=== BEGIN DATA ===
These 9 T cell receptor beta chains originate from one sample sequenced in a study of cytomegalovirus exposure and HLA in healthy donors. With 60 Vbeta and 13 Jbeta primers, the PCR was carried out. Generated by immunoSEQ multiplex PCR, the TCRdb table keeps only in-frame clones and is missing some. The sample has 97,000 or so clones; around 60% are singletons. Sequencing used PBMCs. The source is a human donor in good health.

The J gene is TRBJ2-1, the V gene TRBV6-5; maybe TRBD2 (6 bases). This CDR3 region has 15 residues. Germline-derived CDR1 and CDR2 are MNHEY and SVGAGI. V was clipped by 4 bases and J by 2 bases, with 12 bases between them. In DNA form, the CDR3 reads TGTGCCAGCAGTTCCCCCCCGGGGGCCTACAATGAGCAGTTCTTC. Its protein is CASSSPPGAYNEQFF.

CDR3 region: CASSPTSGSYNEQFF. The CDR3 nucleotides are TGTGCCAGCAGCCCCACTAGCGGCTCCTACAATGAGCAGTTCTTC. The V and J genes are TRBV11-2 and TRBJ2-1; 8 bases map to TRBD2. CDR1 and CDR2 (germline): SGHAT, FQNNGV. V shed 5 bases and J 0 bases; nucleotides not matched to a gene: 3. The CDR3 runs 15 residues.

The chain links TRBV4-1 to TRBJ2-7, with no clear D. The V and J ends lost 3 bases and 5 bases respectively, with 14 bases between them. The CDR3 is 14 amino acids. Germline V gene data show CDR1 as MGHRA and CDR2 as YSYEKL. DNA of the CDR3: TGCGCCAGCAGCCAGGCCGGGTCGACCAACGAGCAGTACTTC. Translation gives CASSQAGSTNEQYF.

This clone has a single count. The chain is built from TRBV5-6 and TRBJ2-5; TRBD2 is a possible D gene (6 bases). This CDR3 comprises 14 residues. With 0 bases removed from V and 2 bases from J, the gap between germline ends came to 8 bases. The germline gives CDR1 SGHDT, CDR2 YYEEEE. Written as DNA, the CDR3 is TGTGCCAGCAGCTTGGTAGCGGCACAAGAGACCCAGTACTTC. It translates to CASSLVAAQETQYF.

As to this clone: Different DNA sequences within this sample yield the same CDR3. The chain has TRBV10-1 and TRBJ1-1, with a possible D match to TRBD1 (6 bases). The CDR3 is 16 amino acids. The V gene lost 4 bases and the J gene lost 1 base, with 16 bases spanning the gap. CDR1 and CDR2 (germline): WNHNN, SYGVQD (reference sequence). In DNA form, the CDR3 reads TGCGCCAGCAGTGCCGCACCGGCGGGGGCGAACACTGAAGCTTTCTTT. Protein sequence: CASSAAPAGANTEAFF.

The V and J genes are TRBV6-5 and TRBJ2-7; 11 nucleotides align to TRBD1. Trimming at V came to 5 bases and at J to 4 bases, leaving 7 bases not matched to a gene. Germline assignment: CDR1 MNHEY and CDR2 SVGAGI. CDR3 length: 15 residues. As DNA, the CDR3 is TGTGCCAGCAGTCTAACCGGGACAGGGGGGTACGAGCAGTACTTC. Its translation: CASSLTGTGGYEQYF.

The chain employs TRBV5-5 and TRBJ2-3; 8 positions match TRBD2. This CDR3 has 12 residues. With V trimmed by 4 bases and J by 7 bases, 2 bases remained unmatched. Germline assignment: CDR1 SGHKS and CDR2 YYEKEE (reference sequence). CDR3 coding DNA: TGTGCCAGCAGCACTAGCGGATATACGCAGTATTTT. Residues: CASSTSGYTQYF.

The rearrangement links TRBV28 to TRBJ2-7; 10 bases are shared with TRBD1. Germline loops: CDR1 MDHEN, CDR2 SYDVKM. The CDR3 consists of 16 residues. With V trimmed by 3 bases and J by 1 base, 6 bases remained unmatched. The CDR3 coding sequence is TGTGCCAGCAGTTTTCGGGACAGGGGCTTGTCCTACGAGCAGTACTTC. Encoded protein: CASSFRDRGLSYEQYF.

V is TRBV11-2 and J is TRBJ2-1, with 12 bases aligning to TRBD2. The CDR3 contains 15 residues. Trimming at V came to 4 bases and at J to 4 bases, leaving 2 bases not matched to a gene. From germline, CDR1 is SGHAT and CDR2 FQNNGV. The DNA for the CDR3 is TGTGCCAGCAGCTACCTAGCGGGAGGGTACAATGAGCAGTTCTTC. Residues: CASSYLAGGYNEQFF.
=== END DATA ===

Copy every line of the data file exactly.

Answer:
These 9 T cell receptor beta chains originate from one sample sequenced in a study of cytomegalovirus exposure and HLA in healthy donors. With 60 Vbeta and 13 Jbeta primers, the PCR was carried out. Generated by immunoSEQ multiplex PCR, the TCRdb table keeps only in-frame clones and is missing some. The sample has 97,000 or so clones; around 60% are singletons. Sequencing used PBMCs. The source is a human donor in good health.

The J gene is TRBJ2-1, the V gene TRBV6-5; maybe TRBD2 (6 bases). This CDR3 region has 15 residues. Germline-derived CDR1 and CDR2 are MNHEY and SVGAGI. V was clipped by 4 bases and J by 2 bases, with 12 bases between them. In DNA form, the CDR3 reads TGTGCCAGCAGTTCCCCCCCGGGGGCCTACAATGAGCAGTTCTTC. Its protein is CASSSPPGAYNEQFF.

CDR3 region: CASSPTSGSYNEQFF. The CDR3 nucleotides are TGTGCCAGCAGCCCCACTAGCGGCTCCTACAATGAGCAGTTCTTC. The V and J genes are TRBV11-2 and TRBJ2-1; 8 bases map to TRBD2. CDR1 and CDR2 (germline): SGHAT, FQNNGV. V shed 5 bases and J 0 bases; nucleotides not matched to a gene: 3. The CDR3 runs 15 residues.

The chain links TRBV4-1 to TRBJ2-7, with no clear D. The V and J ends lost 3 bases and 5 bases respectively, with 14 bases between them. The CDR3 is 14 amino acids. Germline V gene data show CDR1 as MGHRA and CDR2 as YSYEKL. DNA of the CDR3: TGCGCCAGCAGCCAGGCCGGGTCGACCAACGAGCAGTACTTC. Translation gives CASSQAGSTNEQYF.

This clone has a single count. The chain is built from TRBV5-6 and TRBJ2-5; TRBD2 is a possible D gene (6 bases). This CDR3 comprises 14 residues. With 0 bases removed from V and 2 bases from J, the gap between germline ends came to 8 bases. The germline gives CDR1 SGHDT, CDR2 YYEEEE. Written as DNA, the CDR3 is TGTGCCAGCAGCTTGGTAGCGGCACAAGAGACCCAGTACTTC. It translates to CASSLVAAQETQYF.

As to this clone: Different DNA sequences within this sample yield the same CDR3. The chain has TRBV10-1 and TRBJ1-1, with a possible D match to TRBD1 (6 bases). The CDR3 is 16 amino acids. The V gene lost 4 bases and the J gene lost 1 base, with 16 bases spanning the gap. CDR1 and CDR2 (germline): WNHNN, SYGVQD (reference sequence). In DNA form, the CDR3 reads TGCGCCAGCAGTGCCGCACCGGCGGGGGCGAACACTGAAGCTTTCTTT. Protein sequence: CASSAAPAGANTEAFF.

The V and J genes are TRBV6-5 and TRBJ2-7; 11 nucleotides align to TRBD1. Trimming at V came to 5 bases and at J to 4 bases, leaving 7 bases not matched to a gene. Germline assignment: CDR1 MNHEY and CDR2 SVGAGI. CDR3 length: 15 residues. As DNA, the CDR3 is TGTGCCAGCAGTCTAACCGGGACAGGGGGGTACGAGCAGTACTTC. Its translation: CASSLTGTGGYEQYF.

The chain employs TRBV5-5 and TRBJ2-3; 8 positions match TRBD2. This CDR3 has 12 residues. With V trimmed by 4 bases and J by 7 bases, 2 bases remained unmatched. Germline assignment: CDR1 SGHKS and CDR2 YYEKEE (reference sequence). CDR3 coding DNA: TGTGCCAGCAGCACTAGCGGATATACGCAGTATTTT. Residues: CASSTSGYTQYF.

The rearrangement links TRBV28 to TRBJ2-7; 10 bases are shared with TRBD1. Germline loops: CDR1 MDHEN, CDR2 SYDVKM. The CDR3 consists of 16 residues. With V trimmed by 3 bases and J by 1 base, 6 bases remained unmatched. The CDR3 coding sequence is TGTGCCAGCAGTTTTCGGGACAGGGGCTTGTCCTACGAGCAGTACTTC. Encoded protein: CASSFRDRGLSYEQYF.

V is TRBV11-2 and J is TRBJ2-1, with 12 bases aligning to TRBD2. The CDR3 contains 15 residues. Trimming at V came to 4 bases and at J to 4 bases, leaving 2 bases not matched to a gene. From germline, CDR1 is SGHAT and CDR2 FQNNGV. The DNA for the CDR3 is TGTGCCAGCAGCTACCTAGCGGGAGGGTACAATGAGCAGTTCTTC. Residues: CASSYLAGGYNEQFF.